Small investments delivered at scale are transforming futures for the most vulnerable in Niger

Small investments delivered at scale are transforming futures for the most vulnerable in Niger

Small investments delivered at scale are transforming futures for the most vulnerable in Niger

Small investments delivered at scale are transforming futures for the most vulnerable in Niger

In Gaberi village, Falwel Commune, rural Niger, Aissa Amarou now feeds her family with nutritious meat and has covered her children’s school costs for an entire year thanks to her new goat herd. Ms Amarou is one of hundreds of thousands of Nigeriens taking part in a UN Capital Development Fund initiative under the Local Climate Adaptive Living Facility, which channels grants to local governments for small-scale investments in individuals, communities and projects that are transforming people’s ability to adapt to the impacts of climate change.

Just over a year ago, Ms Amarou received a goat rearing kit and training on how to rear and tend to her burgeoning herd, financed with a LoCAL grant received by her local government. Participating in the project has proved transformative for Ms Amarou and her six children as she quickly grew her herd, enabling her to have some for food and sell others for profit.

“I received a goat-rearing kit consisting of two females and a male. The females gave birth to two male goats and three female goats,” said Ms Amarou.

“I sold the two male goats to buy school supplies for the children, and the rest is used for family expenses.”

The goat-rearing and training investment is just one of hundreds of small investments being made in Niger that, cumulatively, are improving communities’ resilience to the impacts of climate change. Thus, reconditioning and creation of new wells have improved access to water in Falwel and saw the number of cattle increase by 50% in just six months. Communal cereal banks have improved food supply and security for entire communities. Investments in nature-based and indigenous land regeneration and restoration methods have strengthened farming communities’ ability to minimise the threat of bushfires and improve soil quality.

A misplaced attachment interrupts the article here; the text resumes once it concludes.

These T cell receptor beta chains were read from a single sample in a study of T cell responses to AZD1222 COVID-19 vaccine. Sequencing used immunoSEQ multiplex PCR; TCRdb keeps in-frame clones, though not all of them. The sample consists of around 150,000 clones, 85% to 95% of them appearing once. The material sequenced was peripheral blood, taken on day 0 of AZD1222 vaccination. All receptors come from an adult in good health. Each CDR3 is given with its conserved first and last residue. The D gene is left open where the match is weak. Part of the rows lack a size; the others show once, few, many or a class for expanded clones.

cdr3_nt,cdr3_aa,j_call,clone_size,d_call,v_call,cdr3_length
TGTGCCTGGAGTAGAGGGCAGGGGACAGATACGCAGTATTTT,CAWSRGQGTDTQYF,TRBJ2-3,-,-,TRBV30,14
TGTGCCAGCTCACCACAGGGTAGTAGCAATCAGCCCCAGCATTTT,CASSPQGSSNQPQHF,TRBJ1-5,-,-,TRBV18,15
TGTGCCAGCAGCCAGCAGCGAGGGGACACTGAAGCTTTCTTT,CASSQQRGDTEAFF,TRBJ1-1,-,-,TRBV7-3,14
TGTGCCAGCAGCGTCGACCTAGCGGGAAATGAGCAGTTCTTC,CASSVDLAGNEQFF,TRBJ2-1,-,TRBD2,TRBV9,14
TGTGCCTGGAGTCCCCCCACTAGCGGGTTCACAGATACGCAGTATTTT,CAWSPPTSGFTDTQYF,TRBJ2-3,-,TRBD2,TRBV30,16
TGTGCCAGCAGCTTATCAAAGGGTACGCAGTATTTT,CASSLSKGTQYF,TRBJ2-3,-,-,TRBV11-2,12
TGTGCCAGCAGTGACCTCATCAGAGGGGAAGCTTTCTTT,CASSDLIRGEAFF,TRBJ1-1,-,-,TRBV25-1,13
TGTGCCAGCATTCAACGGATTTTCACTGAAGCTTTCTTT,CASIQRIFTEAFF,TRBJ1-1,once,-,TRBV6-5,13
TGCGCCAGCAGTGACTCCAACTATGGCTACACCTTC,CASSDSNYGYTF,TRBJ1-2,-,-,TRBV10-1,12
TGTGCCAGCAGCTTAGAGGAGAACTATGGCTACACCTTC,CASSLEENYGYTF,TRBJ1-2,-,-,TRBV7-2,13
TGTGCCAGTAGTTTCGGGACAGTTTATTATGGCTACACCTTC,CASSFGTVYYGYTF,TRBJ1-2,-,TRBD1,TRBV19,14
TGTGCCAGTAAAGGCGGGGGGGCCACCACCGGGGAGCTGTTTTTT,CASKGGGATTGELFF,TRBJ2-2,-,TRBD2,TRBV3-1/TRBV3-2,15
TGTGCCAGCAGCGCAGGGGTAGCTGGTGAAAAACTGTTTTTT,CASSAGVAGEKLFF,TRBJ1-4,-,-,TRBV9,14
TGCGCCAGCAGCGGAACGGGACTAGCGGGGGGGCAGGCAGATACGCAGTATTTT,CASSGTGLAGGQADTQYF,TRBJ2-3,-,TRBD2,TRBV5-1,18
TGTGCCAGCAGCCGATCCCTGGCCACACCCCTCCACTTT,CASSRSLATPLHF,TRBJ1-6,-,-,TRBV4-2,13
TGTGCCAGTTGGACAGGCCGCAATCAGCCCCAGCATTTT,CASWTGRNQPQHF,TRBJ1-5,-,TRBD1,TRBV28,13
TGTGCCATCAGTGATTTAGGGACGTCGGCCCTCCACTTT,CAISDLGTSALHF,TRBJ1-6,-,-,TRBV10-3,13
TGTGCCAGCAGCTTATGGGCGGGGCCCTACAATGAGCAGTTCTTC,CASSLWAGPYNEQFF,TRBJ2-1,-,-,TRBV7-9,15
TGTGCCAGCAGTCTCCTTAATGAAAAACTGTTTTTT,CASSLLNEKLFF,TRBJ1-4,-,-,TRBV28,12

Ms Amarou is one of 125 highly vulnerable women in her community participating in the goat-rearing project. In total 640 women in nine communes received goat-rearing kits and training, paid for by their local governments after receiving a LoCAL Performance Based Climate Resilience Grant. Across Niger, communities with a combined population of 668,495 people have benefitted from an array of climate resilient investments, designed to strengthen local level adaptation to the impacts of climate change.

Niger, a landlocked country in the Sahel region of West Africa, is one of the most climate vulnerable countries in the world which is being exacerbated by growing regional insecurity. The country faces severe rise in temperatures, erratic rainfalls, frequent droughts, floods, desertification, and locust infestations. Climate change is worsening food insecurity, water scarcity, conflict and humanitarian crises in a country where more than 80% of the population relies on farming and herding for their livelihoods.